If you want a far, far, far better treatment of this subject, I suggest you read "The Abolition of Man" by C.S. Lewis. It's short, it's to the point and it explains the ideas expressed here much more eloquently than I ever could. The crux of the argument is that inoculation against the nobler sentiments - courage, patriotism, unselfish affection, appreciation of beauty, etc. - will lead to a world where an enlightened, benevolent few rule over the soulless masses, helping them understand that no, this way is what's best for everyone, so come along and cooperate and we'll take care of everything for you. Place artificial limits on what individuals can accomplish and aspire to, and you place limits on their very humanity. Every school that does away with the honor code to protect the feelings of lower-achieving students is a part of this pattern. Every class warrior, every "social justice" fighter, every "down with the rich" agitator is part of this pattern. Any- and everyone who attempts equality by lowering the top instead of raising the bottom is a part of this pattern. Everyone who says "shut up" instead of "here's why you're wrong" is a part of this pattern. It's nihilism. It's destruction. It is the exact opposite of the creative spark. It is the antithesis of man. Religiously speaking, it is straight from the pit of hell. It sits in my chest like a lump, and it wears me out. I'm going to bed.

Oh, and if anyone wants to start contacting the media and making a stink about the medical stuff, get in touch. Maybe we can drum up a march on Washington. After all, it's changed the Democrats' minds before.

Thursday, February 12, 2009

Excuses, excuses.

Blogging is light this week because I've got a temp job that involves eight hours of one set of motions, done as quickly as possible from the same chair. I've got a post in editing, but it needs some work to hash out the argument. Hopefully I'll get it up by this weekend. No promises. Ta.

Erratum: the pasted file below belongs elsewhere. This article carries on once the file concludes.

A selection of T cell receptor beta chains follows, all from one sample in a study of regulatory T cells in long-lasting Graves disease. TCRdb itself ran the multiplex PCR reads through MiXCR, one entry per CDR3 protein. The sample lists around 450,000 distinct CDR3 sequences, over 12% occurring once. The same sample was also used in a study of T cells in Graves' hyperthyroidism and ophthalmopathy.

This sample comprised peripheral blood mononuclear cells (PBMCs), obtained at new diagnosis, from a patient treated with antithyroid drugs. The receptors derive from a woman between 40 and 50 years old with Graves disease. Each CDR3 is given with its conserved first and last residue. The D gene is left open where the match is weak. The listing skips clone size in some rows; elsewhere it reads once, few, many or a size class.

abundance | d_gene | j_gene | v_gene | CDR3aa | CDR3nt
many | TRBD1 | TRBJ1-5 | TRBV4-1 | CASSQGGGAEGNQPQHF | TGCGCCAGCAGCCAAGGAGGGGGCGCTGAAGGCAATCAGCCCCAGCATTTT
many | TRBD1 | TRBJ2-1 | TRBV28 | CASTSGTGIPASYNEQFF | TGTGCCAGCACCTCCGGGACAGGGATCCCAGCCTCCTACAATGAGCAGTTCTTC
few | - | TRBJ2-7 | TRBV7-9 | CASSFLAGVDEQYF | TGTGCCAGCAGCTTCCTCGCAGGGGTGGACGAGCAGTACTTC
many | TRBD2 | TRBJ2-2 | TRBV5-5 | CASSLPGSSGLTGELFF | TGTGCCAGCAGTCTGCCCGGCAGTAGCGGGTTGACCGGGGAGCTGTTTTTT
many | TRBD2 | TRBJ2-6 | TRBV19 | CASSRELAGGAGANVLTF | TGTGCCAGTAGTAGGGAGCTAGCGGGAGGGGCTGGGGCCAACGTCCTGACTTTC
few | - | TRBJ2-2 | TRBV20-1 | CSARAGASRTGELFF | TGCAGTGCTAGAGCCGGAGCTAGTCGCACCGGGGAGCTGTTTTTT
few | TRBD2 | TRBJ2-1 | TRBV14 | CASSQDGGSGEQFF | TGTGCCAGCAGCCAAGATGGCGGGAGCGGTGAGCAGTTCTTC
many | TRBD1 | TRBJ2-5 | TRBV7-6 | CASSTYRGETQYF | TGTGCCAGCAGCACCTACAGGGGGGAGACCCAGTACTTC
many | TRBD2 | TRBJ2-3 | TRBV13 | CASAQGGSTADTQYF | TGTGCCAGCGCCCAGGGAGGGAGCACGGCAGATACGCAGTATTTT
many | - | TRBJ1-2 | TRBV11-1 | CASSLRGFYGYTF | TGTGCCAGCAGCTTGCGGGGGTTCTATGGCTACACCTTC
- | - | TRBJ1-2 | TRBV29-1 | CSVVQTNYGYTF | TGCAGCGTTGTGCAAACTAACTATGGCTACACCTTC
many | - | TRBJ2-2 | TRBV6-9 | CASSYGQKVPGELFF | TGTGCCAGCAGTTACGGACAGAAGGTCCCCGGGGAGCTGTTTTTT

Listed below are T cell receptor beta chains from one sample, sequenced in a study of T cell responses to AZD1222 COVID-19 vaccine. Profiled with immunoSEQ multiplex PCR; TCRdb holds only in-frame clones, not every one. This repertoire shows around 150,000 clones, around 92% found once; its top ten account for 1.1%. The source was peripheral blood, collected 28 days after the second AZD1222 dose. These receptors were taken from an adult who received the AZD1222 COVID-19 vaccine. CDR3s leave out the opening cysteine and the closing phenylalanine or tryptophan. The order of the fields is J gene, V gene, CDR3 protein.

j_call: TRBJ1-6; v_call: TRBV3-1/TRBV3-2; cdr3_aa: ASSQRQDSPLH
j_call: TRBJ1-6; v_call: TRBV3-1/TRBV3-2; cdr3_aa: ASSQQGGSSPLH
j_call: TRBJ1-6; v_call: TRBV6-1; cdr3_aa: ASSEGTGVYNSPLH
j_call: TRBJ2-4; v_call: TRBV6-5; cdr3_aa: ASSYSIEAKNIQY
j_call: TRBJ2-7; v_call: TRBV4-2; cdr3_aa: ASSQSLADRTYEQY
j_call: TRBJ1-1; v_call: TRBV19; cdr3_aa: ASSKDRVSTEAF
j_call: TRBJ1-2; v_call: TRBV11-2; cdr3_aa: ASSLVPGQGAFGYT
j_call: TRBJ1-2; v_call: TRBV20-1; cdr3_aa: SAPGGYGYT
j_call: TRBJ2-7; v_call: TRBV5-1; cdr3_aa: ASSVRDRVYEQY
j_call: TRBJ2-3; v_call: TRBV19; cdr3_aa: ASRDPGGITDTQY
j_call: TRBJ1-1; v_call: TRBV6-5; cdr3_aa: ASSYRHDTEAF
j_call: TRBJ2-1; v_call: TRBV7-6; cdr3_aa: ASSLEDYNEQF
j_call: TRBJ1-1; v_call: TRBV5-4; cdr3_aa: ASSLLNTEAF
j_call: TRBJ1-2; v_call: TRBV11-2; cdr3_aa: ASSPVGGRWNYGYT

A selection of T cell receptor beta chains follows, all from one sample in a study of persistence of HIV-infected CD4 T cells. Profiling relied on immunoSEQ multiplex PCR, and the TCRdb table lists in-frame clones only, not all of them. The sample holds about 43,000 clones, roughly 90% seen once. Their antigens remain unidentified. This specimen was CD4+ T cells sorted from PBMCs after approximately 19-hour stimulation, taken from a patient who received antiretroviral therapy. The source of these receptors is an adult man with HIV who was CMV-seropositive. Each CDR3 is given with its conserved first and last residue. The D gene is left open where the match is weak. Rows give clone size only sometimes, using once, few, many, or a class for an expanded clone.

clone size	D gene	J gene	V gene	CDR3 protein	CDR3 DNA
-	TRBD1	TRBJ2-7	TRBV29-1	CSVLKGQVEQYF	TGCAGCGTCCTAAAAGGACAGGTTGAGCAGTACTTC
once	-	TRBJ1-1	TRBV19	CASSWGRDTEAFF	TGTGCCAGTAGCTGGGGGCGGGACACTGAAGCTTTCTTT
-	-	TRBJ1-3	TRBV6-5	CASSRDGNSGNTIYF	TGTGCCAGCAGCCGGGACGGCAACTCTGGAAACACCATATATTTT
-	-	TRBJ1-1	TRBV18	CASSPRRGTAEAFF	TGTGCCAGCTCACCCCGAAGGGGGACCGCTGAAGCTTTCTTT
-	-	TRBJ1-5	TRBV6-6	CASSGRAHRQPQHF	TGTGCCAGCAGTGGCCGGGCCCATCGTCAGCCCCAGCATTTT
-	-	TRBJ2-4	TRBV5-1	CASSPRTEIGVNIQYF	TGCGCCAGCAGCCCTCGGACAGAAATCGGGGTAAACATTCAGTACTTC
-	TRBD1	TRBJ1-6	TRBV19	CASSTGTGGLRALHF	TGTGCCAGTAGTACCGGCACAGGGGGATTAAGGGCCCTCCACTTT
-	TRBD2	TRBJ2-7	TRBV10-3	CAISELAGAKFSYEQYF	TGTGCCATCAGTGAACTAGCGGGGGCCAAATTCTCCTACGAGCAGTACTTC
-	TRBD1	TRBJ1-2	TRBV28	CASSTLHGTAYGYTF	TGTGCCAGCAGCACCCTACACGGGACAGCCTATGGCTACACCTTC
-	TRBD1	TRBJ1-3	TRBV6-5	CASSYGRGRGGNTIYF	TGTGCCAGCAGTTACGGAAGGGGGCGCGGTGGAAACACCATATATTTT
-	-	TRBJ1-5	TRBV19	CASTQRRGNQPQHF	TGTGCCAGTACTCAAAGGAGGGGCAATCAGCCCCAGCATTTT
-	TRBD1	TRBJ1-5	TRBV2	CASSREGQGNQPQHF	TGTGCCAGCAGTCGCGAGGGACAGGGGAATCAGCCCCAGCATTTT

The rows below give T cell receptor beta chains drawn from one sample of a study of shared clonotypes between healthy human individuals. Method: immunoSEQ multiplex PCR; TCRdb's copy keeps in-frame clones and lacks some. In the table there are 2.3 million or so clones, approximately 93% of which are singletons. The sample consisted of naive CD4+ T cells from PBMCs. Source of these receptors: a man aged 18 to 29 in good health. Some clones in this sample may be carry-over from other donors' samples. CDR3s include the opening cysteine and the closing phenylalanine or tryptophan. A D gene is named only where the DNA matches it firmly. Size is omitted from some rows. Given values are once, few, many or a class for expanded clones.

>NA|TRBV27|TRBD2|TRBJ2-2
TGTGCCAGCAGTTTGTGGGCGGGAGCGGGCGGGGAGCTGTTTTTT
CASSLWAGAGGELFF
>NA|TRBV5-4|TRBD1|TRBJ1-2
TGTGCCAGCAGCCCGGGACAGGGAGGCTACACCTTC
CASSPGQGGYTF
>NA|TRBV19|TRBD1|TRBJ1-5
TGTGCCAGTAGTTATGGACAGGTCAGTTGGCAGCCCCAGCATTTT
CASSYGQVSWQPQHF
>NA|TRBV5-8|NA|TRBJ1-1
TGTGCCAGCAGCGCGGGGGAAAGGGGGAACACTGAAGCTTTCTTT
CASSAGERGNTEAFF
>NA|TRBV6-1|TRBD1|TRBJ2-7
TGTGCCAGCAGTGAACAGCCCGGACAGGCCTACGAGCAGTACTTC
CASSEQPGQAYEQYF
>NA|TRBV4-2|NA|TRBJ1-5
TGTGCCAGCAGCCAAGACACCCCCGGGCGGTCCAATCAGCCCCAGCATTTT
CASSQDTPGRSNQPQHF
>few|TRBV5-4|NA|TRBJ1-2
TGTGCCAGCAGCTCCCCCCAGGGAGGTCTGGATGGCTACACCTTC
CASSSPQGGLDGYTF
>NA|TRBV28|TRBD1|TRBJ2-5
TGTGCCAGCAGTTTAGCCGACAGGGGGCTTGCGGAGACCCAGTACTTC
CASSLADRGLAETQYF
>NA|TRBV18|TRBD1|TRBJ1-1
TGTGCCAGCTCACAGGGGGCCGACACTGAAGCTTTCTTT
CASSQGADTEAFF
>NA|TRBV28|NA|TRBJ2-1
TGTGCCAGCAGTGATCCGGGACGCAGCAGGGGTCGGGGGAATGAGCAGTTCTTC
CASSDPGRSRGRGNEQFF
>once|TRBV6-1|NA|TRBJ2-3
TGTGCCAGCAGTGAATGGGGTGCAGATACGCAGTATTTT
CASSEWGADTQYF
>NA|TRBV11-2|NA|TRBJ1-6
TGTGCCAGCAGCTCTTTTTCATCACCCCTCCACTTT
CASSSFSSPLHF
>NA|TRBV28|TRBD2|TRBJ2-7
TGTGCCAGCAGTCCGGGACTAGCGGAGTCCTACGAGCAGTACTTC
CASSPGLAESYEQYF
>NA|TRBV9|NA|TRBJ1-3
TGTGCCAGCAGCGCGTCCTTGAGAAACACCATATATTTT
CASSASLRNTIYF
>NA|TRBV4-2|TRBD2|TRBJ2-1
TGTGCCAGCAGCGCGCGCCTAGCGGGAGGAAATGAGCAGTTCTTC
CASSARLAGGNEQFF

Monday, February 09, 2009

Seriously?

Seriously?

Almost Ten Trillion in Bailouts, Spending, Guarantees, and "Stimulus" So Far, And More to Come.

Seriously?!

At least I'm a well-armed idiot ...

So when I bought my first shotgun a few weeks ago, I read the manual, looked over the gun and decided that it came with an orange plastic plug in the barrel, probably because I bought it at a gun show. I thought I would have to dismantle it and remove the plug before I could fire it. Problem was, I couldn't dismantle the gun because I didn't have the grip strength to unscrew the first piece.

Two days ago, I realized that the "orange plug" was in fact just the end of the springy bit in the magazine, and it's been ready to go from the moment I took it out of the box. I feel like a right idiot. X-) And this was after I explained my problem to all my gun-totin' friends. Yeah.

Incidentally, I still can't get the darn thing apart. Tiny puny little hands.

Sunday, February 08, 2009

Oh, Milton Friedman ... just bein' silly!

And now, ladies and gentlemen, a truly clear-eyed look at the world:

Via Power Line.

Sunday Night Recipe: Turkey Ham and Bean Soup

This is one of my favorite winter comfort foods. It goes well with corn or pan bread, and it gets better the longer it sits in the refrigerator. Behold, Turkey Ham and Bean Soup: